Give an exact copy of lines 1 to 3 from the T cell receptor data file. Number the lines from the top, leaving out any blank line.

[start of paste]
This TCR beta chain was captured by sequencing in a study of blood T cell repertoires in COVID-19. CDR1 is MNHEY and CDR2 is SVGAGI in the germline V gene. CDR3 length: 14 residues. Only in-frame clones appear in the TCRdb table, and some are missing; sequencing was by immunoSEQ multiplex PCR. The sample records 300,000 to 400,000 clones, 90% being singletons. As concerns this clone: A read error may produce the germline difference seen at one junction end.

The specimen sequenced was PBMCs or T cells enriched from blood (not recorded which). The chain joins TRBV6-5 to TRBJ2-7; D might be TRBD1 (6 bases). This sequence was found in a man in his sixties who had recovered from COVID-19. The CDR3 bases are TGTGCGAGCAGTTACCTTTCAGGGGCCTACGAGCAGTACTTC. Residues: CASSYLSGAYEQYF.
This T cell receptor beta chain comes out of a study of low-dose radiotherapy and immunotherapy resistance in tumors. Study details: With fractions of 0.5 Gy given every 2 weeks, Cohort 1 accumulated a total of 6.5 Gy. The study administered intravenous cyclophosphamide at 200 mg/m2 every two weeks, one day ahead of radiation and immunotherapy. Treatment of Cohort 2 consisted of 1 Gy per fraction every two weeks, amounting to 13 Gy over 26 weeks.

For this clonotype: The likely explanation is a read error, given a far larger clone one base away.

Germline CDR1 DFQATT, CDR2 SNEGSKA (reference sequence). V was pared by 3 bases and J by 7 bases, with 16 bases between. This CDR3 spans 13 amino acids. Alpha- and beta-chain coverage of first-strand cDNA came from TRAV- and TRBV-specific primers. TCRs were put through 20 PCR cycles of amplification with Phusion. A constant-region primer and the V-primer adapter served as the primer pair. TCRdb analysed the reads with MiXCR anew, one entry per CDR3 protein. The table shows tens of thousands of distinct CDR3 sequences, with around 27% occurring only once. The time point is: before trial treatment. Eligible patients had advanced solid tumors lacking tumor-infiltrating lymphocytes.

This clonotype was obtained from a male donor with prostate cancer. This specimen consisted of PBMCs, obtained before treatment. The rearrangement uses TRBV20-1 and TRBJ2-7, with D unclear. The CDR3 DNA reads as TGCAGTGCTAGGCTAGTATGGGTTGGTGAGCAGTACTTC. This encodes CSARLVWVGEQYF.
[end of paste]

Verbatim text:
This TCR beta chain was captured by sequencing in a study of blood T cell repertoires in COVID-19. CDR1 is MNHEY and CDR2 is SVGAGI in the germline V gene. CDR3 length: 14 residues. Only in-frame clones appear in the TCRdb table, and some are missing; sequencing was by immunoSEQ multiplex PCR. The sample records 300,000 to 400,000 clones, 90% being singletons. As concerns this clone: A read error may produce the germline difference seen at one junction end.

The specimen sequenced was PBMCs or T cells enriched from blood (not recorded which). The chain joins TRBV6-5 to TRBJ2-7; D might be TRBD1 (6 bases). This sequence was found in a man in his sixties who had recovered from COVID-19. The CDR3 bases are TGTGCGAGCAGTTACCTTTCAGGGGCCTACGAGCAGTACTTC. Residues: CASSYLSGAYEQYF.
This T cell receptor beta chain comes out of a study of low-dose radiotherapy and immunotherapy resistance in tumors. Study details: With fractions of 0.5 Gy given every 2 weeks, Cohort 1 accumulated a total of 6.5 Gy. The study administered intravenous cyclophosphamide at 200 mg/m2 every two weeks, one day ahead of radiation and immunotherapy. Treatment of Cohort 2 consisted of 1 Gy per fraction every two weeks, amounting to 13 Gy over 26 weeks.